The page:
— KILL DEVIL HILLS, N.C. (AP) — Hurricane Arthur began moving offshore and away from North Carolina's Outer Banks early Friday after slashing into the state's barrier islands overnight.
Arthur strengthened to a Category 2 storm with winds of 100 mph Thursday evening before passing over the southern end of the Outer Banks — a 200-mile string of narrow barrier islands with about 57,000 permanent residents. The islands are susceptible to high winds, rough seas and road-clogging sands, prompting an exodus that began Wednesday night.
The storm was moving northeast Friday morning after turning slightly west late Thursday, which increased the threat to mainland communities from flooding, tornadoes and intense winds.
"We're most concerned about flooding inland and also storm surges in our sounds and our rivers further inland," North Carolina Gov. Pat McCrory said. An evaluation of storm damage would have to wait until after the sun rose Friday, McCrory said.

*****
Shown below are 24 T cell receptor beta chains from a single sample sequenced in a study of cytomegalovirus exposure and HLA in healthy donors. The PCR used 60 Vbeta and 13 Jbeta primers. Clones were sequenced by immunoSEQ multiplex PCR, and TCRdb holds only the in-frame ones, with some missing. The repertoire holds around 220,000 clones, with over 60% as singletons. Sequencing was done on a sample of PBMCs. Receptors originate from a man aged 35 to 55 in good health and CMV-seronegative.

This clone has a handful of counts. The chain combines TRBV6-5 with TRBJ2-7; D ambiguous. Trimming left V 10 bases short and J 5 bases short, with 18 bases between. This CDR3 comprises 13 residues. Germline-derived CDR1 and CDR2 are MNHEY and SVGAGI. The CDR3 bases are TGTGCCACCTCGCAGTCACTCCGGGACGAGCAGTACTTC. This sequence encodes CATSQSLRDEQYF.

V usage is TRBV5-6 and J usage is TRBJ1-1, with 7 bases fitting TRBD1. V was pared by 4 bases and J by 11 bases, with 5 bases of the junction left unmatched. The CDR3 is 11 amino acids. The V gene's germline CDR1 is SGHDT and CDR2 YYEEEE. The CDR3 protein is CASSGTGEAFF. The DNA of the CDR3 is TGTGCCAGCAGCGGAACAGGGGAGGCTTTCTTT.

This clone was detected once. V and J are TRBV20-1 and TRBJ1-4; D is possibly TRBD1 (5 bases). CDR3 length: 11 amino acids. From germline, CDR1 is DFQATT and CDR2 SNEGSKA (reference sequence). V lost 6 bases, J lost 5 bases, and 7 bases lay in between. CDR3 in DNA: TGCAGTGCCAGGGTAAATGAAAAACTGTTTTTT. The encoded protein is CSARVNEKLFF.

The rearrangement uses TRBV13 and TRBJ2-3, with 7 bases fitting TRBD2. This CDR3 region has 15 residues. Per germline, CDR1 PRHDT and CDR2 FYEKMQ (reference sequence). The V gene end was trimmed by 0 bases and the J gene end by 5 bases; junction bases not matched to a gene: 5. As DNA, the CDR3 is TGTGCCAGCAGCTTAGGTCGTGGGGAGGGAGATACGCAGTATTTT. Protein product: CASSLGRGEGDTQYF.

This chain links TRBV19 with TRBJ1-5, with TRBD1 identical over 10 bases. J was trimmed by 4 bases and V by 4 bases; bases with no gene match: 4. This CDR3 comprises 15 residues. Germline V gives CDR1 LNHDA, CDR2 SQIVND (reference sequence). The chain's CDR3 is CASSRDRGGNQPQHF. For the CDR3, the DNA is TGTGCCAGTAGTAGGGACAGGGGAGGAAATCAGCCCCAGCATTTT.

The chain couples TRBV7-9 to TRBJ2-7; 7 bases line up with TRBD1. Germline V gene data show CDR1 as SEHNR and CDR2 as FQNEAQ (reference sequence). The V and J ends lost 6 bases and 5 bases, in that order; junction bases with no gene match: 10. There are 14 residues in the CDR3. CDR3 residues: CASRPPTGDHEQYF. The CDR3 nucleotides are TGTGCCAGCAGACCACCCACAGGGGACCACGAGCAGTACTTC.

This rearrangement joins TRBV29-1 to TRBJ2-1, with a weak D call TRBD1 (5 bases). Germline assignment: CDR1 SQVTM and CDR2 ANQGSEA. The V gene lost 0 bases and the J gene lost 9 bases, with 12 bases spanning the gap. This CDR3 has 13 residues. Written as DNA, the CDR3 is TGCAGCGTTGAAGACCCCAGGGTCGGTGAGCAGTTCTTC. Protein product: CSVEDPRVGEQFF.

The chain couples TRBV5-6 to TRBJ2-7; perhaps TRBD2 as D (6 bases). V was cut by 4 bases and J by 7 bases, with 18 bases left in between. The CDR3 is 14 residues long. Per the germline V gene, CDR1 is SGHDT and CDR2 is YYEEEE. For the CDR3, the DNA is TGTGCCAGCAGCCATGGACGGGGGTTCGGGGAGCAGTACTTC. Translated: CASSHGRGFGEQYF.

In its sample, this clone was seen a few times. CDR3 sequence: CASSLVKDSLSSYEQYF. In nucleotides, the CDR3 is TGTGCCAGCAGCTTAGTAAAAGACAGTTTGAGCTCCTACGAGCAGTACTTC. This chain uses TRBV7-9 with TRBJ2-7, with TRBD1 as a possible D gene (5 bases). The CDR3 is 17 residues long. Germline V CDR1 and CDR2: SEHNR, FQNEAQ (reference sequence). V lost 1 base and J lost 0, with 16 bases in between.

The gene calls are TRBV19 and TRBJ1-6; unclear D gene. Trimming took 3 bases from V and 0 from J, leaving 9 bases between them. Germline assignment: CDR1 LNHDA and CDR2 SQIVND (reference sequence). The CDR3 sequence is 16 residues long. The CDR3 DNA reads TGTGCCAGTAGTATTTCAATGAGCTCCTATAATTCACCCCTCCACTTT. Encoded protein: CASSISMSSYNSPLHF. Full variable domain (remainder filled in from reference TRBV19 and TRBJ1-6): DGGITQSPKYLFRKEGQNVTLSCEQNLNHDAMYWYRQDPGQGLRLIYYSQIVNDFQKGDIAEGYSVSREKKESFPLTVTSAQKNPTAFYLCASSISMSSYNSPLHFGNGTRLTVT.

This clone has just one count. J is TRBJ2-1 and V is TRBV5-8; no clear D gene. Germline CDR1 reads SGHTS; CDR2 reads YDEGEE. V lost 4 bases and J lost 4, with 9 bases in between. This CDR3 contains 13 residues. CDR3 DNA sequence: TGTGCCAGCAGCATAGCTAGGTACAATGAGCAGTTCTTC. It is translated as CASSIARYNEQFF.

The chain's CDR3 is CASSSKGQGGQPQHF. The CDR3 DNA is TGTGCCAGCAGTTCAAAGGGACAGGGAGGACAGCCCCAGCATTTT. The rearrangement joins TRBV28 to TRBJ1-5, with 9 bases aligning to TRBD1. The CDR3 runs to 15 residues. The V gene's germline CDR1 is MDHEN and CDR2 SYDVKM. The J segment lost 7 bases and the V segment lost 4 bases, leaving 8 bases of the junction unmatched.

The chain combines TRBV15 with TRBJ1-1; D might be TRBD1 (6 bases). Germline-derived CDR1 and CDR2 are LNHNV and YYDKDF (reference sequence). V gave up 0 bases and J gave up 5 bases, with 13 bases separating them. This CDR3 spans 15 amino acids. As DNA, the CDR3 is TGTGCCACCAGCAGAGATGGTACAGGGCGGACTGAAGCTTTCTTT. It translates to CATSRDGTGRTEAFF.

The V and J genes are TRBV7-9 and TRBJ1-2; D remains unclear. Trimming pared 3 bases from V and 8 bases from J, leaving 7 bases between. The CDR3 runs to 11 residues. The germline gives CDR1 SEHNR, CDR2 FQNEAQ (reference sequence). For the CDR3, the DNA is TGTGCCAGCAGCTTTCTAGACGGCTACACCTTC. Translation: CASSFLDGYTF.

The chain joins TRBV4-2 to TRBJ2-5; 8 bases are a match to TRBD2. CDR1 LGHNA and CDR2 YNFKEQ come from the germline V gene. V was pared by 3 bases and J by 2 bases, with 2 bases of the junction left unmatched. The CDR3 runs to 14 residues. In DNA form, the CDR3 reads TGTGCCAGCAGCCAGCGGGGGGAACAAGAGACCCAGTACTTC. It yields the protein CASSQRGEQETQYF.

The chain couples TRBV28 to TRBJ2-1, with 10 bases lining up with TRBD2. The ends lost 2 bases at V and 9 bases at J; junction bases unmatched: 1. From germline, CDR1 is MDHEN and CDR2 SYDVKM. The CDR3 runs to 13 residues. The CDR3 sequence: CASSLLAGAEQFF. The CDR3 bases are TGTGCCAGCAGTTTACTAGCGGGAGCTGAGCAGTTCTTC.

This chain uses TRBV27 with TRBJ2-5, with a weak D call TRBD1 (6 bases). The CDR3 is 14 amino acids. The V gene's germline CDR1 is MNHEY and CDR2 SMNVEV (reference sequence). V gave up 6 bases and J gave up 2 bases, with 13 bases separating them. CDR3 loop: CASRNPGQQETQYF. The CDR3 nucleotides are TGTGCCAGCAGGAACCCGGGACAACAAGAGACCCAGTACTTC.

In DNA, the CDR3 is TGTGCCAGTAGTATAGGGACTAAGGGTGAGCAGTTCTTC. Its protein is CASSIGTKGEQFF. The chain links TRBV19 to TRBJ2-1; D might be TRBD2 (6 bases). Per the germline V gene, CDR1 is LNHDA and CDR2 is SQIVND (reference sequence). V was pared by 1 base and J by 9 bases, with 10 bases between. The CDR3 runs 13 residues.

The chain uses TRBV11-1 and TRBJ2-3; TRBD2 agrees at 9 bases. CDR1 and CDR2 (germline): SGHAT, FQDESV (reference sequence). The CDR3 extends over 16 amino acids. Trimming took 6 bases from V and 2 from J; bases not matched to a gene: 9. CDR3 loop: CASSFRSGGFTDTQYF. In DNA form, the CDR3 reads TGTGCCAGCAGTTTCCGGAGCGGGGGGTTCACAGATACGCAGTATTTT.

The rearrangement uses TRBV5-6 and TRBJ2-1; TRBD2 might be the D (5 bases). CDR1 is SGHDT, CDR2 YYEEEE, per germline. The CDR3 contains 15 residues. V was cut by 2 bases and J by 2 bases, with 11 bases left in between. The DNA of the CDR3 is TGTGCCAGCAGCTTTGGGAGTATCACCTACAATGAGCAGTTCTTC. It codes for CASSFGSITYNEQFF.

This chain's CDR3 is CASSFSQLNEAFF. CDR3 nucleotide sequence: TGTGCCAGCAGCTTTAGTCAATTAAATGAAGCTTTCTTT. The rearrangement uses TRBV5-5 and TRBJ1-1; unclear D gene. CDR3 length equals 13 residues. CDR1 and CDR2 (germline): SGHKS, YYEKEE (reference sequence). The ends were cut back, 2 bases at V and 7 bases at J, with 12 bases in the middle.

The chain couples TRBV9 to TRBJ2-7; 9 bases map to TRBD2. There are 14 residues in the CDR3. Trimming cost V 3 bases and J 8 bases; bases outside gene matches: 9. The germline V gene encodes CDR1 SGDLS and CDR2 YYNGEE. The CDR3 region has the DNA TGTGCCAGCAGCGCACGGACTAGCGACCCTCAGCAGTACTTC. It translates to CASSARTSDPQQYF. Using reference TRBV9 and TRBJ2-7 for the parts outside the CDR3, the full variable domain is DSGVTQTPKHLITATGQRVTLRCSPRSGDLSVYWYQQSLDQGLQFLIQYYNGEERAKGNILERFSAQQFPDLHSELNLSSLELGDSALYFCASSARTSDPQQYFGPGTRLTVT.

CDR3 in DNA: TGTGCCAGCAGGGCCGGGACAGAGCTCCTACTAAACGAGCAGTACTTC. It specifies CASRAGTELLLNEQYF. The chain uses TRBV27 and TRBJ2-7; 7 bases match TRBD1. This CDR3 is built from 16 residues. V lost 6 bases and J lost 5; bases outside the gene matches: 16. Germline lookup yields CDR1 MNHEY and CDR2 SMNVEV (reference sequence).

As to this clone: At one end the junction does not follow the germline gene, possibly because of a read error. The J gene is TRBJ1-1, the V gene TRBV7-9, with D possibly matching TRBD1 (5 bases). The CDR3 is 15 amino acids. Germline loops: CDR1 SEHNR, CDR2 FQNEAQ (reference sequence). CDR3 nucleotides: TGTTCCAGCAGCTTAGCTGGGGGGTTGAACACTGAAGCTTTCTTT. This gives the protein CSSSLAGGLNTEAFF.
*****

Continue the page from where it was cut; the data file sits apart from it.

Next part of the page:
Up to more than 22,000 were without power across the Carolinas early Friday, according to Duke Energy's website.
Before the storm hit, tourism officials had expected 250,000 people to travel to the Outer Banks for the holiday weekend.
After passing over North Carolina early Friday, Hurricane Arthur was expected to weaken as it traveled northward and dump rain along the East Coast. The annual Boston Pops Fourth of July concert and fireworks show were held Thursday night just before of a heavy downpour from Arthur, while fireworks displays in New Jersey and Maine were postponed until later in the weekend.
As of 5 a.m. EDT Friday, Arthur was centered about 20 miles east of Kitty Hawk, North Carolina, and 85 miles southeast of Norfolk, Virginia. It was moving northeast near 23 mph.
Liz Browning Fox, her 84-year-old mother, her dog and 27 homing pigeons were staying home rather than evacuating their home in Buxton, one of seven villages on low-lying Hatteras Island where officials ordered evacuations ahead of the storm. She, her neighbors and officials worried Arthur could bury the only road off the island in sand or salt water, or slice it with a new channel linking the ocean and sound as happened twice in recent years.